Junior School // 01

If there’s one thing we’ve learnt from all our interviews, it’s that sometimes, you gotta fake it ’til you make it. Because, let’s face it, no matter what university you went to and no matter how exorbitant the fees were (http://www NULL.campaignbrief NULL.com/2012/01/miami-ad-school-set-to-open-in NULL.html) – there’s gonna be a few things (a) they didn’t teach you, or (b) you missed the lecture because you were asleep, or at the pub.

So, we’ve decided to open a school of our own. Junior School. And all it costs is your neighbours’ WIFI password.

For our inaugural post we asked one of our own mentors – Andy Jones (http://twitter NULL.com/#!/jonesasjones), a Senior Art Director from a Melbourne agency to school us in the art of pretending we know what the fuck we’re doing on our first photoshoot.

Every shoot is different. The photographer, talent, product, client, weather, studio, timings are all variables that will make your life simpler or harder each time. A photo shoot should be one of the most enjoyable parts of an art directors job. It gets you out of the office, you get to produce a vision that you have, and you get to work with people who think they are artists, just like you do.

These are ten things to keep in mind on any shoot.

1. Know your local shooter. If this is your first shoot, or even your first car, or food, or talent shoot, choose a photographer that someone at your agency recommends. This makes things easier on two fronts. One, you’ll know how easy the photographer is to work with, whether they rely heavily on retouching or can do it all in-camera, how quick they are and so on. Two, it means that you can tell the client that yes, the agency has worked with this photographer before. Clients like to hear this. You won’t have to do this for your whole career, but early on you’ll get better results.

2. It’s all in your head. You should know everything about the shot that you’re after. And I mean everything. You should be able to see it in your head. How is the talent standing? What’s the look on their face? What hand are they holding the product in? What’s in the background, on the ground, on their shirt? Even the smallest detail makes a difference. Sure, things pop up on the day of the shoot that could be better than what you’re thinking of, and you should roll with it when that happens, but before you even arrive at a shoot, you should know what you want to leave with. This is doubly important when the client attends the shoot. Clients love to ask questions. You need to have answers.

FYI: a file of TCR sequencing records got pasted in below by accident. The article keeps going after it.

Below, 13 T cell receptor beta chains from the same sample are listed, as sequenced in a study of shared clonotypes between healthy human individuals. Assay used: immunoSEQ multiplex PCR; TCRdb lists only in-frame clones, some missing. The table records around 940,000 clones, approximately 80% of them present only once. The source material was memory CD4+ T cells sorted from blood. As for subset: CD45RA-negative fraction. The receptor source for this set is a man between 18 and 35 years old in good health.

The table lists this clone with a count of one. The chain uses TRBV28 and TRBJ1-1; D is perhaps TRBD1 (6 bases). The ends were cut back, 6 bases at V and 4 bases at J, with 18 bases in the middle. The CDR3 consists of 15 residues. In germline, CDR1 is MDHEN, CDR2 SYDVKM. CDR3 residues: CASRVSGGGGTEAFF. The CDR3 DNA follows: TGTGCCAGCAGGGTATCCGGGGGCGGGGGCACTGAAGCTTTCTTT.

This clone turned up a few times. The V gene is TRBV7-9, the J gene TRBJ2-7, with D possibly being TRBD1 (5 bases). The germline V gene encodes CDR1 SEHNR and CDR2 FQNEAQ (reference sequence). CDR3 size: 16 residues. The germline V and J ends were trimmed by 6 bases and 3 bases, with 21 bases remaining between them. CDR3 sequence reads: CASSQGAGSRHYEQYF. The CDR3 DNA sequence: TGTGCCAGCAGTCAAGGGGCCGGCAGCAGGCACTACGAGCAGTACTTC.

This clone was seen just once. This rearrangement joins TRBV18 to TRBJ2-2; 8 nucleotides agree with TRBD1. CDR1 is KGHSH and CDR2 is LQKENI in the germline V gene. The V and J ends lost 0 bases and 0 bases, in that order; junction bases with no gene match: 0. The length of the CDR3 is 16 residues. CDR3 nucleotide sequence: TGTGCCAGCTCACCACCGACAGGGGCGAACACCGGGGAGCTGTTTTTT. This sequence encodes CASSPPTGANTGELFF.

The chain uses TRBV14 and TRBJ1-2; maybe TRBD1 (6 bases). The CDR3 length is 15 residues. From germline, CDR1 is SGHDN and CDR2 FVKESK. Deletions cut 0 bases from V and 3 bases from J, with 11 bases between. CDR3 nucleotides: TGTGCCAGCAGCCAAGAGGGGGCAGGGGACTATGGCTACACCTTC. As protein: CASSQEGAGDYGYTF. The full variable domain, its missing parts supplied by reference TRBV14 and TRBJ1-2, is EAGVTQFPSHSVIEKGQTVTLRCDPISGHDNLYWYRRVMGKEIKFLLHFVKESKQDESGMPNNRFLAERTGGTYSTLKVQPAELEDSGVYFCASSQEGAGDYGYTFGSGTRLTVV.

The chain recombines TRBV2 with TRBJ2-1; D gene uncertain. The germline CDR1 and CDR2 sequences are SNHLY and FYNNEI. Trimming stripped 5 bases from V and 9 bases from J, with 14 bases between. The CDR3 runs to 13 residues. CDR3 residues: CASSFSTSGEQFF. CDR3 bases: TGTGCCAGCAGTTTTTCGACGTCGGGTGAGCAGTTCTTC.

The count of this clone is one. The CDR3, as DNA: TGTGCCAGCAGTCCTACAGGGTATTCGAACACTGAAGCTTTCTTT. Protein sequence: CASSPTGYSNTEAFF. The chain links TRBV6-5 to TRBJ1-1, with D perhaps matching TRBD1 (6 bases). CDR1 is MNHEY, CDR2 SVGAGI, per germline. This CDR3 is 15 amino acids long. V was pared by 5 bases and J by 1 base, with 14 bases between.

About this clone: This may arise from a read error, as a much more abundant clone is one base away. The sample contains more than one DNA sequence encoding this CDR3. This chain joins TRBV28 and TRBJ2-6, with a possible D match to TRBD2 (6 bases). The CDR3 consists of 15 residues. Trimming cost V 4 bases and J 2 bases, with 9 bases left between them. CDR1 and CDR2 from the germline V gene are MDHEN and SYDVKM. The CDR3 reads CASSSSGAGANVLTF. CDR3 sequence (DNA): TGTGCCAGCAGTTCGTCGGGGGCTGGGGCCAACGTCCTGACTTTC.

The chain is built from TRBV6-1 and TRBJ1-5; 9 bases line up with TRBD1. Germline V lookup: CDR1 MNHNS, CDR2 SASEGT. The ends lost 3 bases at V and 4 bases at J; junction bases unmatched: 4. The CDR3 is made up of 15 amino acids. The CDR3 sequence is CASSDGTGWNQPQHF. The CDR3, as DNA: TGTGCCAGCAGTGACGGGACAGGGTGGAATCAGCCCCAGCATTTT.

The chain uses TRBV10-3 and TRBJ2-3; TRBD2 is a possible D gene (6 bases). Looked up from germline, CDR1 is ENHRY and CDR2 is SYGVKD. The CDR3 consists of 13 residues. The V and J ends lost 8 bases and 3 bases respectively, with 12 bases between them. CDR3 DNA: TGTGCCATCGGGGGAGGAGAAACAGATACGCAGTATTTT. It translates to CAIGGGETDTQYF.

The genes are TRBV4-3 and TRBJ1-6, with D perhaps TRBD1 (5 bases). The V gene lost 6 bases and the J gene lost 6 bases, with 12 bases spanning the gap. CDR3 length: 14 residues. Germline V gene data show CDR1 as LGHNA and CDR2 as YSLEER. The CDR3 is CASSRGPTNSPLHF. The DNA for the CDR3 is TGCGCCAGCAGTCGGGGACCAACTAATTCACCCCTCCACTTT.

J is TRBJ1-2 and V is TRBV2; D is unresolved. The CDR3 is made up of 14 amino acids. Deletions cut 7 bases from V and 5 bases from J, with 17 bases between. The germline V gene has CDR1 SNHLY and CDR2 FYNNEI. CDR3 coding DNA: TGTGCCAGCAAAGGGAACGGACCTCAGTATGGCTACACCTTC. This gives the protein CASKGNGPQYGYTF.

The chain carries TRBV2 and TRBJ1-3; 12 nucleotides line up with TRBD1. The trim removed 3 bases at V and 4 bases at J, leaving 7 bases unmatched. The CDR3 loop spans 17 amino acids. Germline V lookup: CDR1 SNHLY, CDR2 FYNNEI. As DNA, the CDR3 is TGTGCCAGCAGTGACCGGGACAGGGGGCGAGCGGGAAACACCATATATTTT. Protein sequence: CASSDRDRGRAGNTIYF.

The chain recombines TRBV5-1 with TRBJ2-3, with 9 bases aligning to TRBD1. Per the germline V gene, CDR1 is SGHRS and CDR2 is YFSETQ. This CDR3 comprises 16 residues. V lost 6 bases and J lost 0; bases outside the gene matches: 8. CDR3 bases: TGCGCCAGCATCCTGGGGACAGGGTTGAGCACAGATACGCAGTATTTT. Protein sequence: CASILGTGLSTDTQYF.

3. It’s not all in your head. Now that you know what the shot is going to be, what’s in going to look like after it’s retouched and coloured? Talk to the photographer about this early on. Show them examples of what you mean, If they don’t know what you want it to look like, they’ll shoot for what they think it should look like – and that may be very different to yours. And that just means you’ll end up with a mish-mash that neither party is happy with. Oh yeah, make sure you share this with the client too.

4. The Help. If you’ve never done a shoot before, don’t be afraid to admit it. Get a senior art director to go on the shoot with you. They don’t need to be there the whole time, and they won’t step on your toes while they’re there, hopefully. The very first shoot I did was a dead easy studio job with talent. But, when I got there I realised that I didn’t know anything about being on a shoot, and the first question that the client asked, I didn’t have an answer to. Which was why there was a senior with me. He didn’t control the shoot, just gave guidance. “Make sure you look out for this. Make sure you get that.” Invaluable.

5. You’re not a photographer. Just because you’ve got a Canon 5D doesn’t mean you’re a photographer. It just means you’ve got disposable income. You employed a good photographer for a reason. Let them do their job, as long as it doesn’t get in the way of the shot you want to get. If they think a certain angle is better, let them shoot it. But if you’re not convinced, ask them to shoot it differently.

6. And the headline goes… Where’s the headline going to go? Have that in your head, and frame and crop accordingly. It won’t be in the photographers, and more than likely not in the clients, it has to be in yours.

7. And the copy goes… See above.

8. And the logo goes… See above above.

9. Shoot wide. Shoot wider than you need. Even after you’ve taken into account points 6,7 & 8. Almost without fail you get the shot back, put it into your magazine layout and then the client asks for a 10×7 or a 24 sheet billboard. With digital being so easy, and file size seriously not an issue, there’s no excuse for pulling out a little and saving yourself grief and retouching dollars in post.

10. Happy, happy, happy. You’re happy, client’s happy, photographer’s happy. In that order. Never move on unless you’re happy. Then make sure that the client is happy. Then let the photographer change everything and get their shot. Everybody’s happy.

Written by Junior
Originally posted on: 19/03/2012